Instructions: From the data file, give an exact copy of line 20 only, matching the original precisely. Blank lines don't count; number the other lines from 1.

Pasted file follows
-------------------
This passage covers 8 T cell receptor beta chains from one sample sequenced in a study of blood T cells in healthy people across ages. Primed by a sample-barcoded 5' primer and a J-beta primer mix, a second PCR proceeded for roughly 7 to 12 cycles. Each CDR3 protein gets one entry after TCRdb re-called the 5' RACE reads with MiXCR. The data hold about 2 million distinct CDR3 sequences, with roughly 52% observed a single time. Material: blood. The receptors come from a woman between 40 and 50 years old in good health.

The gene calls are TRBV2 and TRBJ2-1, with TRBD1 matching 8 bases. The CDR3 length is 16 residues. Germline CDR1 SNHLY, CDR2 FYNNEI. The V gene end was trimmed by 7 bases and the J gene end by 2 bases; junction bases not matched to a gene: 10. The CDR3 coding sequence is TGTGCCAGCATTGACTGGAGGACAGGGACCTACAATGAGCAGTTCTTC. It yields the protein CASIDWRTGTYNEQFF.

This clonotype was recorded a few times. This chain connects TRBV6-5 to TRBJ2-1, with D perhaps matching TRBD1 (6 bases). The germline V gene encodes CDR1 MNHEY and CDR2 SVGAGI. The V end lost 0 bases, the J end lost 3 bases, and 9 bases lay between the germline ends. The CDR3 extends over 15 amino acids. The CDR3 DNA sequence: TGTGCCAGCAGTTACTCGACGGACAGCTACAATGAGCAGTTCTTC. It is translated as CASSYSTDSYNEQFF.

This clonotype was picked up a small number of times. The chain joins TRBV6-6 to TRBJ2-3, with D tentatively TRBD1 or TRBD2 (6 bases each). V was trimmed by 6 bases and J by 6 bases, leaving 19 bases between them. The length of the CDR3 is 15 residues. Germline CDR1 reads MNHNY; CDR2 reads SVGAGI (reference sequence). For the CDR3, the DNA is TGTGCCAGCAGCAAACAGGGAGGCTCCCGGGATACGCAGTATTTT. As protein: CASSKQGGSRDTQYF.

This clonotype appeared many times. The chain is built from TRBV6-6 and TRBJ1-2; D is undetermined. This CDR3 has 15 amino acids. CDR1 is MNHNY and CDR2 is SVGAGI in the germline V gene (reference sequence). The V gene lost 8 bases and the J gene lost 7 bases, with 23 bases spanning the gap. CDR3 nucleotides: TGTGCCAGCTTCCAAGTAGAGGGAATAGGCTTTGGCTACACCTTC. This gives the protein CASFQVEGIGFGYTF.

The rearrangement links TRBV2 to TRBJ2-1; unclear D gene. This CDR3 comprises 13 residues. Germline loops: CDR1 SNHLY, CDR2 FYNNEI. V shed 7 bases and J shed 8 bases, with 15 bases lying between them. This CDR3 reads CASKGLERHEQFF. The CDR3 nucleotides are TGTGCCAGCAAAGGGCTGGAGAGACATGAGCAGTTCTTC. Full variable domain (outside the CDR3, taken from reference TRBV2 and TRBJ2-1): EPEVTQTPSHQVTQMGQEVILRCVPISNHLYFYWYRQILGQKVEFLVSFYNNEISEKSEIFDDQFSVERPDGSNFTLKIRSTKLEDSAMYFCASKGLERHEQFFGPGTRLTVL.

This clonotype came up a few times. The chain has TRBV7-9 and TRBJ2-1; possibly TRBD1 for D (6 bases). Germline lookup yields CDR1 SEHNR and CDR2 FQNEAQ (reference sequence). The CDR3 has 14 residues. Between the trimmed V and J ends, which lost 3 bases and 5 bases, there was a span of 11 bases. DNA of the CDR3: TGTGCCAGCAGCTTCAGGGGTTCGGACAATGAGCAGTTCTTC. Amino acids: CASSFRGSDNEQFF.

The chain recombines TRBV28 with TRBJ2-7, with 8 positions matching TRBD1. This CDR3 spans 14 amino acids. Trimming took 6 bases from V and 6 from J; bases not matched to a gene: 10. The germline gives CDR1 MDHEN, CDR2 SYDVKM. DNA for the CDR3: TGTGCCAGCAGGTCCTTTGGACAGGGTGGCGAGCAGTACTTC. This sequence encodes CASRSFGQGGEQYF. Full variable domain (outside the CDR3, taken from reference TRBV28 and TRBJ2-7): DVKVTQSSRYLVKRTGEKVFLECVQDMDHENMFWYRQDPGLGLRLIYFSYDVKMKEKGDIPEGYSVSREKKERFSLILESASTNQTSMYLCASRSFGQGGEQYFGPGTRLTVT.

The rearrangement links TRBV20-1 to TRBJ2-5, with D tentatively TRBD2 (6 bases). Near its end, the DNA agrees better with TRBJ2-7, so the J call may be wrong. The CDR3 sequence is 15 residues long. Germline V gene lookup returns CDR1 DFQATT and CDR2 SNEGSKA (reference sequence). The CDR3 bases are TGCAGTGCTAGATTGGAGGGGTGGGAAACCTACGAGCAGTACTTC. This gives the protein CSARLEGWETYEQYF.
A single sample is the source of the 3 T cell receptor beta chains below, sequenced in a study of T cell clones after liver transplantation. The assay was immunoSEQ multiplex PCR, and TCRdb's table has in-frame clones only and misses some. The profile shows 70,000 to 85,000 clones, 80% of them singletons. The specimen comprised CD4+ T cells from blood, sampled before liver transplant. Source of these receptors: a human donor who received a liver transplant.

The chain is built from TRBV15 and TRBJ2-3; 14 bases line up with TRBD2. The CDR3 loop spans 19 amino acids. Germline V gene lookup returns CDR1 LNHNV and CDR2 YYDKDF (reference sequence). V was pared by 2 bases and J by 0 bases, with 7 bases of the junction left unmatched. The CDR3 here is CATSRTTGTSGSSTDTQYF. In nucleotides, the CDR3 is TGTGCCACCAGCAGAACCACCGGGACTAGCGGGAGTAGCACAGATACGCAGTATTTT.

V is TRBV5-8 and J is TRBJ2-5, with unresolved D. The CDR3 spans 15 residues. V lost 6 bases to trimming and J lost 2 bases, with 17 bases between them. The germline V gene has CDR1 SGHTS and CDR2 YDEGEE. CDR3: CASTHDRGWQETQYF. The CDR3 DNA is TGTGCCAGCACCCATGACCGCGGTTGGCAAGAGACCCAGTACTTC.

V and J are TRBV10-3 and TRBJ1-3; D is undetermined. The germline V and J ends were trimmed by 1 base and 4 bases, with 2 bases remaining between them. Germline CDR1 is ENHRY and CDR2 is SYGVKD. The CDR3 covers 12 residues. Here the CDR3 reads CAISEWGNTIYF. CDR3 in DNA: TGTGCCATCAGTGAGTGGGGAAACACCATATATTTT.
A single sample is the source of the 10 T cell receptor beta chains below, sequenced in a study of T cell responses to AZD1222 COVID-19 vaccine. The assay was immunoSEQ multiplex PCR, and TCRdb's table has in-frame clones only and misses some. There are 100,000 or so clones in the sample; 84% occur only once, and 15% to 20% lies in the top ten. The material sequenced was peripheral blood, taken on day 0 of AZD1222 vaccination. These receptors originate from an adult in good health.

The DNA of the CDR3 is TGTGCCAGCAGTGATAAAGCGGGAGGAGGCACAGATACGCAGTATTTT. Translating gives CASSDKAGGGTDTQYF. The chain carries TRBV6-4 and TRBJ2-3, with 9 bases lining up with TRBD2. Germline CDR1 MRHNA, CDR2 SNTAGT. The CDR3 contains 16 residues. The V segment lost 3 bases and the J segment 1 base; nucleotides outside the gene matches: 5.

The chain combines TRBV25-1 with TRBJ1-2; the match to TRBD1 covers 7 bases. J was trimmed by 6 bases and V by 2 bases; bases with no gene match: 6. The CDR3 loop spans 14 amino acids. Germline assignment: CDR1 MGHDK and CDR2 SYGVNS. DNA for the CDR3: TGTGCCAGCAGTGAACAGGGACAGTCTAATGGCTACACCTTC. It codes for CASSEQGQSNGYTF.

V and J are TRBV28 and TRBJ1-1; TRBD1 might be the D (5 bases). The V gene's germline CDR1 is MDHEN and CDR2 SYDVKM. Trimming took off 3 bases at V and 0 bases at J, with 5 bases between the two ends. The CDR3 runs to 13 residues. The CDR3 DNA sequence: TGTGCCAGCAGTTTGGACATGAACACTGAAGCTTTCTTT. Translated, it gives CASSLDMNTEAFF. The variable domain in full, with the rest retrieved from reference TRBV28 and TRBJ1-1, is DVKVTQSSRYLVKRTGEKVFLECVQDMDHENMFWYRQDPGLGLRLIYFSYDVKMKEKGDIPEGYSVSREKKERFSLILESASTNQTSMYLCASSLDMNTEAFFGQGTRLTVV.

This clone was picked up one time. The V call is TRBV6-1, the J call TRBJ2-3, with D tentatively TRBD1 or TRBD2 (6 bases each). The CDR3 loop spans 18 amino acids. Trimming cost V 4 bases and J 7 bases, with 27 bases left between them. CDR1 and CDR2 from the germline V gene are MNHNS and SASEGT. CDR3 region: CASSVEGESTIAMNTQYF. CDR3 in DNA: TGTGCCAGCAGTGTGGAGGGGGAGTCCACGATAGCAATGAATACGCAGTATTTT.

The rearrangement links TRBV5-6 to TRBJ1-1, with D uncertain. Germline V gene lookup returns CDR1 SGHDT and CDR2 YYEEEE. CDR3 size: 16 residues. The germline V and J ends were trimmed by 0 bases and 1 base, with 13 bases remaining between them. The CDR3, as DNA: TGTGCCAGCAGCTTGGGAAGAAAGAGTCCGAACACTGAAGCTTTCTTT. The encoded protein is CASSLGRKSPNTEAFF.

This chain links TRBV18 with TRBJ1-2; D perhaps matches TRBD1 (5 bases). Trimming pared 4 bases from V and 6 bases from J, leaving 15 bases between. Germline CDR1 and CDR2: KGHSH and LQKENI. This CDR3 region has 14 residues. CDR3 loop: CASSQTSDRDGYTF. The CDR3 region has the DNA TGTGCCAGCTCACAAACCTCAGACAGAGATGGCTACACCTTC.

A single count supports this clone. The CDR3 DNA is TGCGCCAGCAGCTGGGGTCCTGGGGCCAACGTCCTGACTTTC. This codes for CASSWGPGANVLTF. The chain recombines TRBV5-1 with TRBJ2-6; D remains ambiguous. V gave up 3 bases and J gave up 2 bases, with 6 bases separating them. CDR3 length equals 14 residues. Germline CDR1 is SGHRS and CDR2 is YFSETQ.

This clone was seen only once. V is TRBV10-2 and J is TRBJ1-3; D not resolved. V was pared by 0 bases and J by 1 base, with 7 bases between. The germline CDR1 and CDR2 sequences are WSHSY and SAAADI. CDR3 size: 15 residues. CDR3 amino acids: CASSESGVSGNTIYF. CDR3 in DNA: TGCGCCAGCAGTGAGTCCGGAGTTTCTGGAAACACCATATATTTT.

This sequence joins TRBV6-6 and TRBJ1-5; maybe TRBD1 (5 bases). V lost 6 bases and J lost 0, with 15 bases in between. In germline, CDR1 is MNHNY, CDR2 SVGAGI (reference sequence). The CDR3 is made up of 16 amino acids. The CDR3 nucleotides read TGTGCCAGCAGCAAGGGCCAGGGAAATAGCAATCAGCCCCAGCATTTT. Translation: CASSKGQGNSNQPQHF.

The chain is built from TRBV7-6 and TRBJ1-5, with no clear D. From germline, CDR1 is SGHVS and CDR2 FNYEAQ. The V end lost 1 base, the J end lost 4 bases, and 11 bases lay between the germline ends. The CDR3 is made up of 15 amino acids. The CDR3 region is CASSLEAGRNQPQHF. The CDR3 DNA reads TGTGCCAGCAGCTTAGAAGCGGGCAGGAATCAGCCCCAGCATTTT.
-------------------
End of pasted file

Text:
This chain links TRBV18 with TRBJ1-2; D perhaps matches TRBD1 (5 bases). Trimming pared 4 bases from V and 6 bases from J, leaving 15 bases between. Germline CDR1 and CDR2: KGHSH and LQKENI. This CDR3 region has 14 residues. CDR3 loop: CASSQTSDRDGYTF. The CDR3 region has the DNA TGTGCCAGCTCACAAACCTCAGACAGAGATGGCTACACCTTC.